Mortgage rates have hit record lows as the prospect of a Bank of England rate cut reared its head this week. With the election and Brexit uncertainty giving buyers cold feet, banks have entered into a “cut-throat” price war to lure customers. Three lenders – Halifax, Santander and Virgin Money – are offering five-year fixed mortgage rates at below 1.5%, according to Moneyfacts. However, Rachel Springall, a finance expert at Moneyfacts, warned: “The lowest rate mortgage may not always offer the best overall value though because it will depend on how much someone is looking to borrow.”
The Mail on Sunday (10/11/2019)
First-time buyers in London are taking more than ten years to save for a deposit – whereas buyers in Blackpool need less than three. A recent report from Post Office Money has revealed how long buyers have to wait to get on the property ladder in certain areas. In London, first-timers save for just over a decade to get a standard deposit of £170,003 on the average home costing £538,132. This assumes a household income of £79,834 a year, according to the survey. In Blackpool, saving a typical £21,696 deposit to buy an average £110,000 home takes two years, nine months - assuming household income of £40,053. Other towns where first-timers save the longest include Guildford and Woking in Surrey, as well as Cambridge and Oxford. The UK average was three years, six months.
Daily Mail (12/11/2019)
Blackfriars Road in Southwark, south London, has emerged as the new millionaires’ row, recording more sales of homes at over £5m than any other address in the country. Analysis by law firm Boodle Hatfield shows that in the past year there have been 16 sales above that figure on the street, also known as the A201. All were apartments in One Blackfriars, an asymmetrical glass tower nicknamed “the Vase”, which sits by Blackfriars Bridge, across the road from the railway terminus. Meanwhile, sales of properties at £5m or more in the traditional hotspots of Westminster and Kensington & Chelsea were down by 23% over the past year, but were up by 19% elsewhere in London. In the past year 416 sales of properties for £5m or more were recorded by the Land Registry, of which 262 were in Westminster and Kensington & Chelsea, 107 elsewhere in London and 47 outside London.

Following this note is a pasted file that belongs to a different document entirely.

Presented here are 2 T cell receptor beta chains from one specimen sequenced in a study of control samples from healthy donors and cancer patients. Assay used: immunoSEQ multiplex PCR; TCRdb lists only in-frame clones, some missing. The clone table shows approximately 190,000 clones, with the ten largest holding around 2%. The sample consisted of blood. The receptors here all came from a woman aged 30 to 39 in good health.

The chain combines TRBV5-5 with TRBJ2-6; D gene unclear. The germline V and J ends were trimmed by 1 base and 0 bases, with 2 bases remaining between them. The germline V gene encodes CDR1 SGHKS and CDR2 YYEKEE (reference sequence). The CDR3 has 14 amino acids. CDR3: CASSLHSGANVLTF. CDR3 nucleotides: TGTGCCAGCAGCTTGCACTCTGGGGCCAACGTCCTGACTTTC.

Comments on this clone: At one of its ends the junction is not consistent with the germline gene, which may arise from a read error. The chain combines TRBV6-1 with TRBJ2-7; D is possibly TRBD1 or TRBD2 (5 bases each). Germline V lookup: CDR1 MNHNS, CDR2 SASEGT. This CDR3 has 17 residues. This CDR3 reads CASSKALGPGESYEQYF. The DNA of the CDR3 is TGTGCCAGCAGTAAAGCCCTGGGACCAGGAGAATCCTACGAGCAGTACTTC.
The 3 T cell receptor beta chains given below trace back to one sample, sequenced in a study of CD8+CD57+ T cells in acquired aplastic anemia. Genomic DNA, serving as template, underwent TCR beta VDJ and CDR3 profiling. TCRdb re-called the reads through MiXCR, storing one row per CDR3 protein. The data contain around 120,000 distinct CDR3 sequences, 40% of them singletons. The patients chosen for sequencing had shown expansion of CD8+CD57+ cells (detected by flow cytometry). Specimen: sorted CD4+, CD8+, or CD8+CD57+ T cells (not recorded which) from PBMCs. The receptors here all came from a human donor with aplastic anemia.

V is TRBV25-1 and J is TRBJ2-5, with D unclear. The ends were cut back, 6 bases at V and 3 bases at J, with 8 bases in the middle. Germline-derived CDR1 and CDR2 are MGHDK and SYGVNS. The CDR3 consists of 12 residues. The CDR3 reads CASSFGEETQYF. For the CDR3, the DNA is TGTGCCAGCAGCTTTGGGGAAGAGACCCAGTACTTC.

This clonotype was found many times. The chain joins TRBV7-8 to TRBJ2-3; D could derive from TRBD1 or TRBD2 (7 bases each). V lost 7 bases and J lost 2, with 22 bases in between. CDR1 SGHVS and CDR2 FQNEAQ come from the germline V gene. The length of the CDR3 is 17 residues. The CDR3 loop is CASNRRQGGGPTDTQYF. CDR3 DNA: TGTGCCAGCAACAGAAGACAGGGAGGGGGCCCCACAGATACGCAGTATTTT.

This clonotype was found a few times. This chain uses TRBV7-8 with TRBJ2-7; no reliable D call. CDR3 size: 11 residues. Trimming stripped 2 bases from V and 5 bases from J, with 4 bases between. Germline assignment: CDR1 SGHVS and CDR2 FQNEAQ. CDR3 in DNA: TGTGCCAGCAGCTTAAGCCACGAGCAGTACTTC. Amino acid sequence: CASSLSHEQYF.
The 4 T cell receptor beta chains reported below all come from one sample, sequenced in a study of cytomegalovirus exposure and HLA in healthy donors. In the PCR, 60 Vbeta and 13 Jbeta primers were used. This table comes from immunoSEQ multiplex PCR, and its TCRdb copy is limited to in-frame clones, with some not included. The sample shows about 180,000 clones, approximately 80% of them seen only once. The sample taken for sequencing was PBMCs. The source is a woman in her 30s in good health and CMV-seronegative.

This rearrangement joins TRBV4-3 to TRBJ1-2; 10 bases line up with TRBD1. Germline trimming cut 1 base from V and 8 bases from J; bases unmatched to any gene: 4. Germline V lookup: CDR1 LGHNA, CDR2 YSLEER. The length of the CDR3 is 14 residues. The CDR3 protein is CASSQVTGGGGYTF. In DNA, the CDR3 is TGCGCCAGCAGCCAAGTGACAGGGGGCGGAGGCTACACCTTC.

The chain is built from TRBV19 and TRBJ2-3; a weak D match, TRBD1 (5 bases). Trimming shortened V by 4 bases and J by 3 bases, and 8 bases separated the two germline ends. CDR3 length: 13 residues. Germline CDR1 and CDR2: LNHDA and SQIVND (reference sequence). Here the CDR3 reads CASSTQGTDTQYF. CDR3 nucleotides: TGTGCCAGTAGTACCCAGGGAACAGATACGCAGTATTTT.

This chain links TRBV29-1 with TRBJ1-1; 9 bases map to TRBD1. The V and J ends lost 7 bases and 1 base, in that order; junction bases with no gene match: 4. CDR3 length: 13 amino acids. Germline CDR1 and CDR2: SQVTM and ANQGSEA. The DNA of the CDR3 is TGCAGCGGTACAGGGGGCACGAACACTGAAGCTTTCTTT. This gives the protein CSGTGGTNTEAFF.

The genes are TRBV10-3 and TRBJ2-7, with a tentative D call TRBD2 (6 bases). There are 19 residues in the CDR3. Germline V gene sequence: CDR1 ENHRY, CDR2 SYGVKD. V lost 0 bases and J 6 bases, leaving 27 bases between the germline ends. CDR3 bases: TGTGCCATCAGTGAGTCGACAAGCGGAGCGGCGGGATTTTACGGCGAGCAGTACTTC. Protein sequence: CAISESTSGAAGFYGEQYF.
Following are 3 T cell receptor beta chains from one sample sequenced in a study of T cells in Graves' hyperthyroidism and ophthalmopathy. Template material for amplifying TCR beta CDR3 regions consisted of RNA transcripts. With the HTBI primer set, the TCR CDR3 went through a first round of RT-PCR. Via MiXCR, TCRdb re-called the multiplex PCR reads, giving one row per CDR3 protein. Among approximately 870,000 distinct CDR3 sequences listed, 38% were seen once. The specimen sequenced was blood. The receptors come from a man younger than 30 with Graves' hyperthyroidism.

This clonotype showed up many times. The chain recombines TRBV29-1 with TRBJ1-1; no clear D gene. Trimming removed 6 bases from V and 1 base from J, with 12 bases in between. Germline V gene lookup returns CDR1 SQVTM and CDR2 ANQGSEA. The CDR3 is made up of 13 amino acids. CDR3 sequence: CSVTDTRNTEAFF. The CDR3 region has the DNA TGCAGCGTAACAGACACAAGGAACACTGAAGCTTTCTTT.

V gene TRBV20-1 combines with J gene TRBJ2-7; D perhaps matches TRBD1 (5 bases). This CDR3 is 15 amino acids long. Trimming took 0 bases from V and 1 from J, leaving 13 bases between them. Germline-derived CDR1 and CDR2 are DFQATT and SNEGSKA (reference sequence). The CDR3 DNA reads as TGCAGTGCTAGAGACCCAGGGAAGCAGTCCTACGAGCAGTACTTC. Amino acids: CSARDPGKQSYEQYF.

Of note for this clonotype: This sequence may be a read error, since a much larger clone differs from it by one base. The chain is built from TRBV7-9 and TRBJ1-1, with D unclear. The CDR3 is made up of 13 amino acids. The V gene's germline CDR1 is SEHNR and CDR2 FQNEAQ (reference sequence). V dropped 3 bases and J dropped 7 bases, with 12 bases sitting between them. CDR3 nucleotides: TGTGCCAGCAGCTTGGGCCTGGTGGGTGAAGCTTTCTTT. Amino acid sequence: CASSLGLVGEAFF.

The Times (11/11/2019)
Properties in Tower Hamlets, home to Canary Wharf, Brick Lane and the Tower of London, are set to perform the best of all London boroughs in any future housing market slowdown, according to mortgage lender Proportunity. Vadim Toader, founder and chief executive of Proportunity, said: “Buying a property is the single biggest investment decision most of us will ever make, so it is vital to do it in the most informed way possible…By analysing the performance of London flats - the most popular property type among first-time buyers - in the last recession, we have been able to pinpoint the factors that feed into a local housing market’s resilience and identify potential safe havens going forward”.
Mortgage Introducer (01/11/2019)
City AM’s Jessica Clarke looks at how house prices in London’s boroughs have changed since the last election. Prime central London house prices have taken the biggest hit since 2017, she writes, whilst constituencies further away from the centre benefitted from buyers seeking cheaper properties. House prices made the biggest jump in Brent North, with an increase of 19.5% to £460,000 in the last two years. Carshalton and Wallington in south London saw an increase of 10.8%, followed by Brentford and Isleworth with 10.3% house price growth. Meanwhile, house prices in the Cities of London and Westminster dropped 10.8%, from £1.25m to £1.11m..
City AM (07/11/2019)
Kate Hughes looks at the gender inequality in home ownership. For instance, the gender pay gap, which remains stuck at just under 12%, means there's a knock-on gap in the number of women able to rent or buy a home on their single salary alone. And new research from Aldermore shows that 64% of women find the house buying process difficult compared with only 46% of men. And barely 30% of women first time buying hopefuls think they'll ever achieve their goal. Sue Hayes from Aldermore says: "We need to address financial inequality in our society to help tackle gender disparities so that becoming a homeowner is achievable for all" .
The Independent (01/11/2019)